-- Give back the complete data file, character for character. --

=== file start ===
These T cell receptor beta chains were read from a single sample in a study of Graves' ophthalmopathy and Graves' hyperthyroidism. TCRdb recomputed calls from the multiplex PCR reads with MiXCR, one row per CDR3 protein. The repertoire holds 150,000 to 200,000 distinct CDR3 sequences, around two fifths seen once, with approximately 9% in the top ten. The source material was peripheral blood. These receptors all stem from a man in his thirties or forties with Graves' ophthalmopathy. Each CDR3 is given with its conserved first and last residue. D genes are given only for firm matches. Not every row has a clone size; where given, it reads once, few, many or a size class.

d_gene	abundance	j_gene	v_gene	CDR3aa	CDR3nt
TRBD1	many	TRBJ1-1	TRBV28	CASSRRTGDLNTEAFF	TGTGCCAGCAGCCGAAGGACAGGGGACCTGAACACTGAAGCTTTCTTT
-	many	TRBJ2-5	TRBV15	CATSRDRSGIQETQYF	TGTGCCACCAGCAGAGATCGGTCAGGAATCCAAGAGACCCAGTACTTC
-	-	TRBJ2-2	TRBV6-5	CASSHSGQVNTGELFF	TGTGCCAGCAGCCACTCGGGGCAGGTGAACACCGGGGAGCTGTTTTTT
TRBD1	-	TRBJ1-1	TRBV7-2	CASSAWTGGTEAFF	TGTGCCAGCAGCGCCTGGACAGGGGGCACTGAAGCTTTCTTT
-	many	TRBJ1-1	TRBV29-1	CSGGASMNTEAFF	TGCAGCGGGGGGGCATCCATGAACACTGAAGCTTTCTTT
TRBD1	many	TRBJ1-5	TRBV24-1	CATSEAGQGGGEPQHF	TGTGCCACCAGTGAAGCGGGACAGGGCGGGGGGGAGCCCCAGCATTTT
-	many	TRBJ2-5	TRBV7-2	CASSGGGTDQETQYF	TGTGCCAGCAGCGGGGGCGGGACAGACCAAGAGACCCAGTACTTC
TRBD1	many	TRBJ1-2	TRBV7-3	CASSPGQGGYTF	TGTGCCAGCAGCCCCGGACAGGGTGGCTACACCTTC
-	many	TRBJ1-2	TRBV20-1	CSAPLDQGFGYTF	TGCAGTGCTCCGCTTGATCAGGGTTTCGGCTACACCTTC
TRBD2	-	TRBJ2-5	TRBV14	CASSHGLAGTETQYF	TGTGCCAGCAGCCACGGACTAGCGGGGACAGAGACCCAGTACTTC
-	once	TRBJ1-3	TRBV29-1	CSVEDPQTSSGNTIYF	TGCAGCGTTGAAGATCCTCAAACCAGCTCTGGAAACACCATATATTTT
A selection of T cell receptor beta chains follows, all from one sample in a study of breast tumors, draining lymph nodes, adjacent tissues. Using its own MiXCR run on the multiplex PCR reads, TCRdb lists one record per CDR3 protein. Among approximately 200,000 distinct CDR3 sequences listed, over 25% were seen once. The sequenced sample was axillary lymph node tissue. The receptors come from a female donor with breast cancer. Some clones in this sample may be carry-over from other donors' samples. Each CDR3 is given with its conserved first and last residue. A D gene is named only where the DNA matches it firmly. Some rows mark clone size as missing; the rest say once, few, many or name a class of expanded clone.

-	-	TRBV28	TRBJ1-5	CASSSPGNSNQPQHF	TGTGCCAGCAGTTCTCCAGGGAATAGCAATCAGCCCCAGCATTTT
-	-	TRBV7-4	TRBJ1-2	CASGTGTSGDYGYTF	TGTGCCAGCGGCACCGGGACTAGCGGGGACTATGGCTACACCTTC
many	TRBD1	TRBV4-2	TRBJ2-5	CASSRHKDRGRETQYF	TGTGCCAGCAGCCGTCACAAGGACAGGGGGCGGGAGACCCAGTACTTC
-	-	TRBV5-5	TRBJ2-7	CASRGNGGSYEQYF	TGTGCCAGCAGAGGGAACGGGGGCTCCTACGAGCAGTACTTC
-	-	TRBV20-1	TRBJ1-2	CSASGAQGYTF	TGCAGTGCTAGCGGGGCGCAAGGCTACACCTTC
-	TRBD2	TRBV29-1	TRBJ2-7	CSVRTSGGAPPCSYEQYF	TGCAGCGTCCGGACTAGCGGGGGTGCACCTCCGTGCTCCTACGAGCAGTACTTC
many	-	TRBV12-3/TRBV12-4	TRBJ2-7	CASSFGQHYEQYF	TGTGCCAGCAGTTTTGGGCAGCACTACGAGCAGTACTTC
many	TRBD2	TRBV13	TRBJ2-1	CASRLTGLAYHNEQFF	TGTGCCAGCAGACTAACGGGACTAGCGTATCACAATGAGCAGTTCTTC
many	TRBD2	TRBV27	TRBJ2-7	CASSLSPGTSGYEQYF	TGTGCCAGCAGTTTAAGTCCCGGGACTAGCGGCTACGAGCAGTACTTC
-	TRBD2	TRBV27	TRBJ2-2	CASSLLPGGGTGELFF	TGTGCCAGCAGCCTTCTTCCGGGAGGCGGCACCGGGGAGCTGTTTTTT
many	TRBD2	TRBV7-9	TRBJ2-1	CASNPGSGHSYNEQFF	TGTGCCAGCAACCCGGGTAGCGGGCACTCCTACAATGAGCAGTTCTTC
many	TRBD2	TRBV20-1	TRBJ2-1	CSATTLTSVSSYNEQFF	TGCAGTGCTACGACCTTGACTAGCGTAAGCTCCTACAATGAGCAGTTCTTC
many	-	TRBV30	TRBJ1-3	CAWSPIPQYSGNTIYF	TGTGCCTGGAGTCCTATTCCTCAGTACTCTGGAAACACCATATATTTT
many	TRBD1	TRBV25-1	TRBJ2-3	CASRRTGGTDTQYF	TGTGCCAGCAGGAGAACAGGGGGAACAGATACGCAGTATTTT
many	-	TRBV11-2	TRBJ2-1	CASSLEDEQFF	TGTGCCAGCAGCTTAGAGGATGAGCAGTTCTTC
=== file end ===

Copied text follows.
These T cell receptor beta chains were read from a single sample in a study of Graves' ophthalmopathy and Graves' hyperthyroidism. TCRdb recomputed calls from the multiplex PCR reads with MiXCR, one row per CDR3 protein. The repertoire holds 150,000 to 200,000 distinct CDR3 sequences, around two fifths seen once, with approximately 9% in the top ten. The source material was peripheral blood. These receptors all stem from a man in his thirties or forties with Graves' ophthalmopathy. Each CDR3 is given with its conserved first and last residue. D genes are given only for firm matches. Not every row has a clone size; where given, it reads once, few, many or a size class.

d_gene	abundance	j_gene	v_gene	CDR3aa	CDR3nt
TRBD1	many	TRBJ1-1	TRBV28	CASSRRTGDLNTEAFF	TGTGCCAGCAGCCGAAGGACAGGGGACCTGAACACTGAAGCTTTCTTT
-	many	TRBJ2-5	TRBV15	CATSRDRSGIQETQYF	TGTGCCACCAGCAGAGATCGGTCAGGAATCCAAGAGACCCAGTACTTC
-	-	TRBJ2-2	TRBV6-5	CASSHSGQVNTGELFF	TGTGCCAGCAGCCACTCGGGGCAGGTGAACACCGGGGAGCTGTTTTTT
TRBD1	-	TRBJ1-1	TRBV7-2	CASSAWTGGTEAFF	TGTGCCAGCAGCGCCTGGACAGGGGGCACTGAAGCTTTCTTT
-	many	TRBJ1-1	TRBV29-1	CSGGASMNTEAFF	TGCAGCGGGGGGGCATCCATGAACACTGAAGCTTTCTTT
TRBD1	many	TRBJ1-5	TRBV24-1	CATSEAGQGGGEPQHF	TGTGCCACCAGTGAAGCGGGACAGGGCGGGGGGGAGCCCCAGCATTTT
-	many	TRBJ2-5	TRBV7-2	CASSGGGTDQETQYF	TGTGCCAGCAGCGGGGGCGGGACAGACCAAGAGACCCAGTACTTC
TRBD1	many	TRBJ1-2	TRBV7-3	CASSPGQGGYTF	TGTGCCAGCAGCCCCGGACAGGGTGGCTACACCTTC
-	many	TRBJ1-2	TRBV20-1	CSAPLDQGFGYTF	TGCAGTGCTCCGCTTGATCAGGGTTTCGGCTACACCTTC
TRBD2	-	TRBJ2-5	TRBV14	CASSHGLAGTETQYF	TGTGCCAGCAGCCACGGACTAGCGGGGACAGAGACCCAGTACTTC
-	once	TRBJ1-3	TRBV29-1	CSVEDPQTSSGNTIYF	TGCAGCGTTGAAGATCCTCAAACCAGCTCTGGAAACACCATATATTTT
A selection of T cell receptor beta chains follows, all from one sample in a study of breast tumors, draining lymph nodes, adjacent tissues. Using its own MiXCR run on the multiplex PCR reads, TCRdb lists one record per CDR3 protein. Among approximately 200,000 distinct CDR3 sequences listed, over 25% were seen once. The sequenced sample was axillary lymph node tissue. The receptors come from a female donor with breast cancer. Some clones in this sample may be carry-over from other donors' samples. Each CDR3 is given with its conserved first and last residue. A D gene is named only where the DNA matches it firmly. Some rows mark clone size as missing; the rest say once, few, many or name a class of expanded clone.

-	-	TRBV28	TRBJ1-5	CASSSPGNSNQPQHF	TGTGCCAGCAGTTCTCCAGGGAATAGCAATCAGCCCCAGCATTTT
-	-	TRBV7-4	TRBJ1-2	CASGTGTSGDYGYTF	TGTGCCAGCGGCACCGGGACTAGCGGGGACTATGGCTACACCTTC
many	TRBD1	TRBV4-2	TRBJ2-5	CASSRHKDRGRETQYF	TGTGCCAGCAGCCGTCACAAGGACAGGGGGCGGGAGACCCAGTACTTC
-	-	TRBV5-5	TRBJ2-7	CASRGNGGSYEQYF	TGTGCCAGCAGAGGGAACGGGGGCTCCTACGAGCAGTACTTC
-	-	TRBV20-1	TRBJ1-2	CSASGAQGYTF	TGCAGTGCTAGCGGGGCGCAAGGCTACACCTTC
-	TRBD2	TRBV29-1	TRBJ2-7	CSVRTSGGAPPCSYEQYF	TGCAGCGTCCGGACTAGCGGGGGTGCACCTCCGTGCTCCTACGAGCAGTACTTC
many	-	TRBV12-3/TRBV12-4	TRBJ2-7	CASSFGQHYEQYF	TGTGCCAGCAGTTTTGGGCAGCACTACGAGCAGTACTTC
many	TRBD2	TRBV13	TRBJ2-1	CASRLTGLAYHNEQFF	TGTGCCAGCAGACTAACGGGACTAGCGTATCACAATGAGCAGTTCTTC
many	TRBD2	TRBV27	TRBJ2-7	CASSLSPGTSGYEQYF	TGTGCCAGCAGTTTAAGTCCCGGGACTAGCGGCTACGAGCAGTACTTC
-	TRBD2	TRBV27	TRBJ2-2	CASSLLPGGGTGELFF	TGTGCCAGCAGCCTTCTTCCGGGAGGCGGCACCGGGGAGCTGTTTTTT
many	TRBD2	TRBV7-9	TRBJ2-1	CASNPGSGHSYNEQFF	TGTGCCAGCAACCCGGGTAGCGGGCACTCCTACAATGAGCAGTTCTTC
many	TRBD2	TRBV20-1	TRBJ2-1	CSATTLTSVSSYNEQFF	TGCAGTGCTACGACCTTGACTAGCGTAAGCTCCTACAATGAGCAGTTCTTC
many	-	TRBV30	TRBJ1-3	CAWSPIPQYSGNTIYF	TGTGCCTGGAGTCCTATTCCTCAGTACTCTGGAAACACCATATATTTT
many	TRBD1	TRBV25-1	TRBJ2-3	CASRRTGGTDTQYF	TGTGCCAGCAGGAGAACAGGGGGAACAGATACGCAGTATTTT
many	-	TRBV11-2	TRBJ2-1	CASSLEDEQFF	TGTGCCAGCAGCTTAGAGGATGAGCAGTTCTTC